RALEIGH — In a vote so quick it left lawmakers stunned, a House panel rushed to approve a sweeping tax bill Tuesday with a $1.5 billion cost to state revenue.
Only in the moments after the committee adjourned did lawmakers realize they never debated the actual legislation, even though sponsors say it is the biggest overhaul of the state’s tax system in more than a decade.
Supported by Gov. Pat McCrory, the bill adds a sales tax to numerous exempt services, such as car repairs and appliance installations, to pay for moderate cuts in personal and corporate income taxes. The vote was the first this year on a major tax overhaul measure – though it came with much consternation and split political loyalties, underscoring the difficult path ahead for the top Republican legislative priority this session. Another committee will consider the bill Wednesday and the full House may vote as early as this week.
In a split vote, the Finance Committee removed a cap on tax deductions for mortgage interest, charitable contributions and property taxes. The change reduces state revenues by an additional $500 million.
Overall, the House tax proposal reduces the state’s tax dollars by $1.5 billion over the next five years as the plan is implemented. By fiscal year 2017-2018, revenue will be cut by $462 million, further limiting what lawmakers can spend on government services such as education, transportation and health care.
The amendment split two Republican finance committee leaders. Rep. Julia Howard, a Mocksville Republican and the senior chairwoman, pushed for the change.
“I think it’s egregiously unfair” to homeowners, Howard said of the cap on deductions. “It’s money that has been swept up to (pay for) the disguise of tax reform.”
Bill sponsor Rep. David Lewis, a Dunn Republican and fellow committee co-chairman, opposed the amendment. “With the pressure that we are under to fund essential state services this amendment simply goes a little bit too far,” he said.
The panel later defeated a Democratic amendment to further cut the corporate income tax by keeping the current income tax rate on millionaires. Another amendment to end the state’s film tax credits at the end of the year – a year before they are set to expire – was defeated by a rare split 15-15 vote.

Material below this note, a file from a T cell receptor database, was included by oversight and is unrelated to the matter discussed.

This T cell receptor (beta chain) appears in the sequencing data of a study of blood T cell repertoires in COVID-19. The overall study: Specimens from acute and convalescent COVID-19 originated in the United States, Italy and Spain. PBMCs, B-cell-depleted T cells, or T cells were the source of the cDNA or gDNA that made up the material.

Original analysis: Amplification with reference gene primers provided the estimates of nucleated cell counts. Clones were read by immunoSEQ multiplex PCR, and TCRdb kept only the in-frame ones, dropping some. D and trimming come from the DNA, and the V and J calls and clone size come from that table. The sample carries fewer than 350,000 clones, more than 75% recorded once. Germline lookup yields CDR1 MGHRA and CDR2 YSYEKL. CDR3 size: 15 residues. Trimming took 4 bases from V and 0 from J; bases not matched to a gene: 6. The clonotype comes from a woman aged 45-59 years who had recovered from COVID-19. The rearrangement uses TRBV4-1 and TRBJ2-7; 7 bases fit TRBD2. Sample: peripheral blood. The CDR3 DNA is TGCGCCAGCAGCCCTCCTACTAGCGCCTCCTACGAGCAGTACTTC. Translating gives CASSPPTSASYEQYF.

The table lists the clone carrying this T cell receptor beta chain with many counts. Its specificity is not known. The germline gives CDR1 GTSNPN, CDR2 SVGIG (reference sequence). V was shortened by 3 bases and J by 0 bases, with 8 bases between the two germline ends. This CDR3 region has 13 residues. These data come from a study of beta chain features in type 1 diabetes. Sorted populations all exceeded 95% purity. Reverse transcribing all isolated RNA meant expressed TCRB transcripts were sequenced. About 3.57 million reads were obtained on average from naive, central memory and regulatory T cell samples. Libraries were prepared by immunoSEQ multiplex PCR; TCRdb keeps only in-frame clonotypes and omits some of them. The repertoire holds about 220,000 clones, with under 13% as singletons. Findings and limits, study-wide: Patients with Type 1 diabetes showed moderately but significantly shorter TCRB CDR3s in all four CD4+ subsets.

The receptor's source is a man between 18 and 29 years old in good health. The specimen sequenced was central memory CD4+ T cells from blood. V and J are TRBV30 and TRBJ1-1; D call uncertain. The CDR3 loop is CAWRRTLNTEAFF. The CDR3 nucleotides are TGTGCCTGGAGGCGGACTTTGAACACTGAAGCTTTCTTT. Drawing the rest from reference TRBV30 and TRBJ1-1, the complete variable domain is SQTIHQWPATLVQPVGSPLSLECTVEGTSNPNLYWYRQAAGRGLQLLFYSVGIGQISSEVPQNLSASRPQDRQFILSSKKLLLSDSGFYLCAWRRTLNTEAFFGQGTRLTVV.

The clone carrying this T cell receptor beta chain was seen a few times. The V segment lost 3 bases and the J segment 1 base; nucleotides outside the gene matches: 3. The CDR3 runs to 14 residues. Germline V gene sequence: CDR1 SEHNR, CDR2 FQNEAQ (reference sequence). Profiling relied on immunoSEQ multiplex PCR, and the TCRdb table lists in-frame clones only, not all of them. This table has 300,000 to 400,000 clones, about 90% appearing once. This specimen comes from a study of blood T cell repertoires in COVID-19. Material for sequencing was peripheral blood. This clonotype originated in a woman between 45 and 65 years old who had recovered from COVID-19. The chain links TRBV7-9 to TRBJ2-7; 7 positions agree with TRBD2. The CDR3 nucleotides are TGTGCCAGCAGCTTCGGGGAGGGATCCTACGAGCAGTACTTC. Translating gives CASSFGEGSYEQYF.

Skipped in the process
All three proposed changes elicited heated debate and consumed the roughly hourlong meeting. The committee never considered a half-dozen additional amendments, nor the legislation as a whole. House GOP leaders pushed for a vote on the bill despite objections from Republicans and Democrats.
“I just think something of this magnitude for this state needs more than an hour and 15 minutes,” said John Blust, a Greensboro Republican.
Democrats echoed the sentiment and condemned the quick voice vote at the end. One Democratic amendment would have removed a provision that raises the sales taxes on electricity bills. “I’m not sure why they are afraid of the ideas the committee would bring forward,” said House Democratic leader Larry Hall of Durham.
Lewis declined to discuss the vote, and an aide to House Speaker Thom Tillis cut off further questions and rushed Lewis from the room after the meeting.
Flat tax measure
The legislation would set the personal income tax rate at a flat 5.9 percent, shunning the current tiered system assessing 6 percent to 7.75 percent based on income. The corporate tax rate would also decline over the course of five years to 5.4 percent, from the current 6.9 percent rate.
It varies widely from a competing plan offered by Senate Republicans that further cuts taxes and extends the sales tax to about 130 services that are currently exempt. It remains unclear whether the two chambers will find an acceptable compromise measure.